[28-JUN-12] We made 3 A3019F transmitters (2048 SPS). Use red dye for X+ lead 150-mm long. Use blue dye for X− lead 150-mm long. Both leads have bare wire ends. They work fine a week after encapsulation. We made 8 A3019D transmitters. Use orange dye for X+ lead 150-mm long. Use green dye for X− lead 150-mm long. Both leads have bare wire ends. We did not apply acid flux directly to the boards. We did not attach screws. We baked to remove moisture. The epoxy we were uncertain about: some of it may not have mixed in equal parts because of an obstruction in the outlet of the cartridge. After two hours in the oven and a day at lab temperature, the epoxy surface was still sticky. We encapsulated with silicone. A week after encapsulation, 4 out of 8 were generating square waves when their leads were open-circuit. The symptoms are the same as those we describe in our 07-FEB-12 entry. We placed the transmitters in an oven at 75°C for 2 hours. All transmitters were working perfectly after that. Left running in water with one lead in air. A day later, today, No8 shows square wave of 3 Hz.

[02-JUL-12] No8 still showing square wave, others are fine. Turn all of them off and put them in the oven at 60°C.

[03-JUL-12] After 30-hour bake at 60°C we remove all eight transmitters, turn them on, and put them in water with X+ in air. All eight look good, except No8 has slightly lower battery voltage.

[05-JUL-12] All eight transmitters look good with matching battery voltages. No sign of switching noise today at 20°C, even though we saw switching noise in three or four of them before the prolonged bake.

[17-JUL-12] Prepared 11 A3019As. Use red dye for X+ lead 50-mm long. Use blue dye for X− lead 50-mm long. Both leads have M0.5 screws. All have good frequency response. No2 has short-circuit noise 60 counts rms instead of the expected 30 counts. The others have noise between 25 and 40 counts rms. We allowed them to run for 4 hours in water, checked their frequency response, and now leave them off to soak in water.

[31-OCT-12] Prepared 10 A3019As. Use red dye for X+ lead 45-mm long. Use blue dye for X− lead 45-mm long. Both leads have M0.5 screws. Used fresh epoxy cartridge. Baked them after epoxy encapsulation for 24 hours. Serial numbers are 15.12-15.14 and 16.1-16.7. We add to these 15.11 from July and test. No sign of square wave in any. Switching noise in cold water that quiets down in warm water. Leave to soak. Photograph here. At 19°C we see switching noise of 10 μV in 16.6 and lower amplitude in four other transmitters.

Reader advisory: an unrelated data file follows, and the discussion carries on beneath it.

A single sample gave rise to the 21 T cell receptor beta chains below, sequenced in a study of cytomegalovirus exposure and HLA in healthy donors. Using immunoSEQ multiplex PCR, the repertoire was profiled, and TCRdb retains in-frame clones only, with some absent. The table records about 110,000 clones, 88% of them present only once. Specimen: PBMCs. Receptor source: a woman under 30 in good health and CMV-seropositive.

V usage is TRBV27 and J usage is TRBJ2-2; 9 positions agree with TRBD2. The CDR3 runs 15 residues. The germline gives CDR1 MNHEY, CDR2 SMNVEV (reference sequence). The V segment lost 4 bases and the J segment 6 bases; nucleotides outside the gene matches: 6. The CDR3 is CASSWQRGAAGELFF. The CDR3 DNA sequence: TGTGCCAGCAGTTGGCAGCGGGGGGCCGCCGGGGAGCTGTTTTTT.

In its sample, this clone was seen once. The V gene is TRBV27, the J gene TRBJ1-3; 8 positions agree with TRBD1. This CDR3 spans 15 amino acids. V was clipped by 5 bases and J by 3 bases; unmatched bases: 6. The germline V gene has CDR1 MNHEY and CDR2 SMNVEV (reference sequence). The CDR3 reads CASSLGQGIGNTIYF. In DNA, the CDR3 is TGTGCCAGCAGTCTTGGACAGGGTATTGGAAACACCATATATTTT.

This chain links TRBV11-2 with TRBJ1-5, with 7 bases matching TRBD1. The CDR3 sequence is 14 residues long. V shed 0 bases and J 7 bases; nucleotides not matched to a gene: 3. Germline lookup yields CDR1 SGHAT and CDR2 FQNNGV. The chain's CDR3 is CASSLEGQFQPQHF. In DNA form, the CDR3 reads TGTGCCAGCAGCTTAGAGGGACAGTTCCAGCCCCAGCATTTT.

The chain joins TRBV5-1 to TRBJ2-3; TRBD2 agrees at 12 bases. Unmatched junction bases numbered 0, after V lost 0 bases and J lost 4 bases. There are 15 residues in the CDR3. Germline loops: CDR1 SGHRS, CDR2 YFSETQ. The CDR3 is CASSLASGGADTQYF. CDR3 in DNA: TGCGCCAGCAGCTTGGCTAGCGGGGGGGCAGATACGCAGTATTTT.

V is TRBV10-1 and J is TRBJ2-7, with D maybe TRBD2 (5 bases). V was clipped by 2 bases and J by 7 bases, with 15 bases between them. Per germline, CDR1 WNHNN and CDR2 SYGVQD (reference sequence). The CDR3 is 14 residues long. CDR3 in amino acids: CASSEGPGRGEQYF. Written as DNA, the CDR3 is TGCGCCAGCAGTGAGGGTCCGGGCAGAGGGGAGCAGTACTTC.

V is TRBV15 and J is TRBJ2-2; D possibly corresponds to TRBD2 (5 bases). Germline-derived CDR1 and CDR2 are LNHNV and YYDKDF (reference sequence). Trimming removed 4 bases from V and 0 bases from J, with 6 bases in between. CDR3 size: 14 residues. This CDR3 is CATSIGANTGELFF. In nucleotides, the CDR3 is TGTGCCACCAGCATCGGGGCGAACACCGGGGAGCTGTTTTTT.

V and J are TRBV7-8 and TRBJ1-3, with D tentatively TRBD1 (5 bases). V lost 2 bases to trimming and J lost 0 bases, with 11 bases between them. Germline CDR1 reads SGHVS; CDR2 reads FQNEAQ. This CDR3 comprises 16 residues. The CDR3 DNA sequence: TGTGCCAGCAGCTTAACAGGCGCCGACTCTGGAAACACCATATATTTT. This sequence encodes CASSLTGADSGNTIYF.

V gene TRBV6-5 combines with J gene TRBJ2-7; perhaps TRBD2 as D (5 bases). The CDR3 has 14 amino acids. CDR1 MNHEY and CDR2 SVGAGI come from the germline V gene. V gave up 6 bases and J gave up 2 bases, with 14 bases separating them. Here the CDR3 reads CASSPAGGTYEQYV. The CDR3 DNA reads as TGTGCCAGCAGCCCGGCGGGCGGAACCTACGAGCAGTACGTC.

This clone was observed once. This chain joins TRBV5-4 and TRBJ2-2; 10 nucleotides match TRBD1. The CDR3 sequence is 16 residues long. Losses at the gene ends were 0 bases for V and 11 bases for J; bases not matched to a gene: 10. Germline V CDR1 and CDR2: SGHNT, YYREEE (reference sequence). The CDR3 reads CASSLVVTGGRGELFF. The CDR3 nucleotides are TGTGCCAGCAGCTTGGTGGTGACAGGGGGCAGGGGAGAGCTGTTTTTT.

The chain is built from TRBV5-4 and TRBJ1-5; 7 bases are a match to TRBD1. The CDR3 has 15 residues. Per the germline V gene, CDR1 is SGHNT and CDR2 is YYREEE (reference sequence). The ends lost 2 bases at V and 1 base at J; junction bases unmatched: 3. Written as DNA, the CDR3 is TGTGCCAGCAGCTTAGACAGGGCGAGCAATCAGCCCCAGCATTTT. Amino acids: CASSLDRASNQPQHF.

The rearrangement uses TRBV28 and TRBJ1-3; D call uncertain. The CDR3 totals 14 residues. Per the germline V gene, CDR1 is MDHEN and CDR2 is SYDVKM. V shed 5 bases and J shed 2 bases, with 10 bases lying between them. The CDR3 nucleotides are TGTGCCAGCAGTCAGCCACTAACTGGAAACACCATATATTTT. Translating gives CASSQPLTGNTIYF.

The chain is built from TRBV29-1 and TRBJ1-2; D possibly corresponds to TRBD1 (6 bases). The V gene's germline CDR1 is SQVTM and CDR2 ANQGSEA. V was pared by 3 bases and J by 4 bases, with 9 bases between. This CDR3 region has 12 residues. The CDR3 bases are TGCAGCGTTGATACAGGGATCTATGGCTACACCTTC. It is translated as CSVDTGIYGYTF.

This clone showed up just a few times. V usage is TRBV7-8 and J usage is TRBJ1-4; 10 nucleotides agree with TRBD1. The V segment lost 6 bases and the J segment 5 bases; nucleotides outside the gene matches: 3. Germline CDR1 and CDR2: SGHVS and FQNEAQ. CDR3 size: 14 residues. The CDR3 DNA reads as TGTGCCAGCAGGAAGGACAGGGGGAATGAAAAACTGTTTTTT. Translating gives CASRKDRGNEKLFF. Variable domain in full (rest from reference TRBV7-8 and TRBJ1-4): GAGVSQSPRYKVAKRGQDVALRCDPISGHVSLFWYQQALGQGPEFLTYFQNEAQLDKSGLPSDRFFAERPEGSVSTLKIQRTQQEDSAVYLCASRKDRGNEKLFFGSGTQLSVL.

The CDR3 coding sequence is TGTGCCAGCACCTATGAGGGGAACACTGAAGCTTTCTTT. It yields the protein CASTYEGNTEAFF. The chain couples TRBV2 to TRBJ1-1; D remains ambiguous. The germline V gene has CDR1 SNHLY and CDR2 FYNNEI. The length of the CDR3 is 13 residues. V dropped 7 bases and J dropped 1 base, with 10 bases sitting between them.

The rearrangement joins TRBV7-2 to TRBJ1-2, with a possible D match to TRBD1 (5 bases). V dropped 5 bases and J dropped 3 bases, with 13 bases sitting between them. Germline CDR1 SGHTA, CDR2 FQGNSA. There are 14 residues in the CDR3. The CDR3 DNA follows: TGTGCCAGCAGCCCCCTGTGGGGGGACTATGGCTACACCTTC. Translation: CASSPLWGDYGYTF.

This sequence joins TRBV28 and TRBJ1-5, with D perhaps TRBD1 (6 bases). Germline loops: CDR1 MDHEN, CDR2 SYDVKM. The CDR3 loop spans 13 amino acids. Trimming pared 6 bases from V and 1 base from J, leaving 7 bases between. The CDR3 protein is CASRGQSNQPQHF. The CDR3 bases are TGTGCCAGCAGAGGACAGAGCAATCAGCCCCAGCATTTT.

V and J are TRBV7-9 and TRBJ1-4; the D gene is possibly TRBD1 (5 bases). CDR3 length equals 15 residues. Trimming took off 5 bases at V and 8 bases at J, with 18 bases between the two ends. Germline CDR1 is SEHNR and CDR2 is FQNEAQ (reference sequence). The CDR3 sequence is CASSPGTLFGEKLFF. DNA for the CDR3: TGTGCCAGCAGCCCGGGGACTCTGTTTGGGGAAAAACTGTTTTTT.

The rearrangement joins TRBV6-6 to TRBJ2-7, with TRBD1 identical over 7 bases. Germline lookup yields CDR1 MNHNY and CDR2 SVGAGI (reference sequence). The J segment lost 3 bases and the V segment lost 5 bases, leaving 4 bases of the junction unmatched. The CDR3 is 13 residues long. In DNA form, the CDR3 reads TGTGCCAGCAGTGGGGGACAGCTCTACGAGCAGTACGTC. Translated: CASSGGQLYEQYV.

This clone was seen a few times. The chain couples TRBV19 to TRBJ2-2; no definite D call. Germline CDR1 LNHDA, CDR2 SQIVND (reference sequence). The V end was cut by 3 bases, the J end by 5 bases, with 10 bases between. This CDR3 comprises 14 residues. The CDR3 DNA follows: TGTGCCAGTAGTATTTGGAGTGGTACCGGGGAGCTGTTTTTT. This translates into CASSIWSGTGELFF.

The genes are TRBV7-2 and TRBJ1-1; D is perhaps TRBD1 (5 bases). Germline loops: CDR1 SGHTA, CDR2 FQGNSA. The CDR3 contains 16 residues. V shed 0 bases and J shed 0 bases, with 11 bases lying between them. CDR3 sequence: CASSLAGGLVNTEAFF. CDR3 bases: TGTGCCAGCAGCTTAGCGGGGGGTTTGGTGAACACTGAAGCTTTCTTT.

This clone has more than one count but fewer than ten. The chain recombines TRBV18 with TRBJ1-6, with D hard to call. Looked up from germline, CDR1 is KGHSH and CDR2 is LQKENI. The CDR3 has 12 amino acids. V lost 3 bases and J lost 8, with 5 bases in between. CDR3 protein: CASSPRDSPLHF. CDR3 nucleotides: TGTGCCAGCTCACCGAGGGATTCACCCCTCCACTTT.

[01-NOV-12] Checked on our 11 A3019As at 19°C in water. The figure below shows the spectrum of the Hall Effect Switching noise for all eleven.

Figure: Spectrum Hall Effect Switching Noise. Shown for eleven A3019As in water at 19°C.

When we use the spectrum to calculate the root mean square amplitude of the signal within a low and a wide frequency band, we obtain the following results.

Transmitter 10-20 Hz 19°C
(μV rms)
4-160 Hz 19°C
(μV rms)
10-20 Hz 35°C
(μV rms)
4-160 Hz 35°C
(μV rms)
Table: Signal Amplitude in Water Bath.

Transmitter 15.13 and 16.6 are particularly noisy at 19°C. They each have a large switching noise peak and a high noise amplitude across the spectrum. Here we see them compared to a quieter channel.

Figure: Signal and Spectrum from Three Transmitters in Water at 19°C. We see the traces for transmitters 16.4, 16.6, and 15.13.

The table also shows the noise we observe when we place the transmitters in water at 35°C which we expect is closer to the temperature at which they will operate when implanted in live animals. The switching noise diminishes greatly, and we obtain the following signal and spectrum for the same three transmitters.

Figure: Signal and Spectrum from Three Transmitters in Water at 35°C. We see the traces for transmitters 16.4, 16.6, and 15.13.

We do not understand why the switching noise reduces with temperature, nor why it varies so greatly from one transmitter to the next, but we are confident that these transmitters will perform well when implanted.

[07-NOV-12] We receive from Sukhvir Wright at Oxford University the following screen shot of the trace from transmitter 15.8.

Figure: Recording from 15.8, One-Second Interval. Transmitter has been freshly implanted.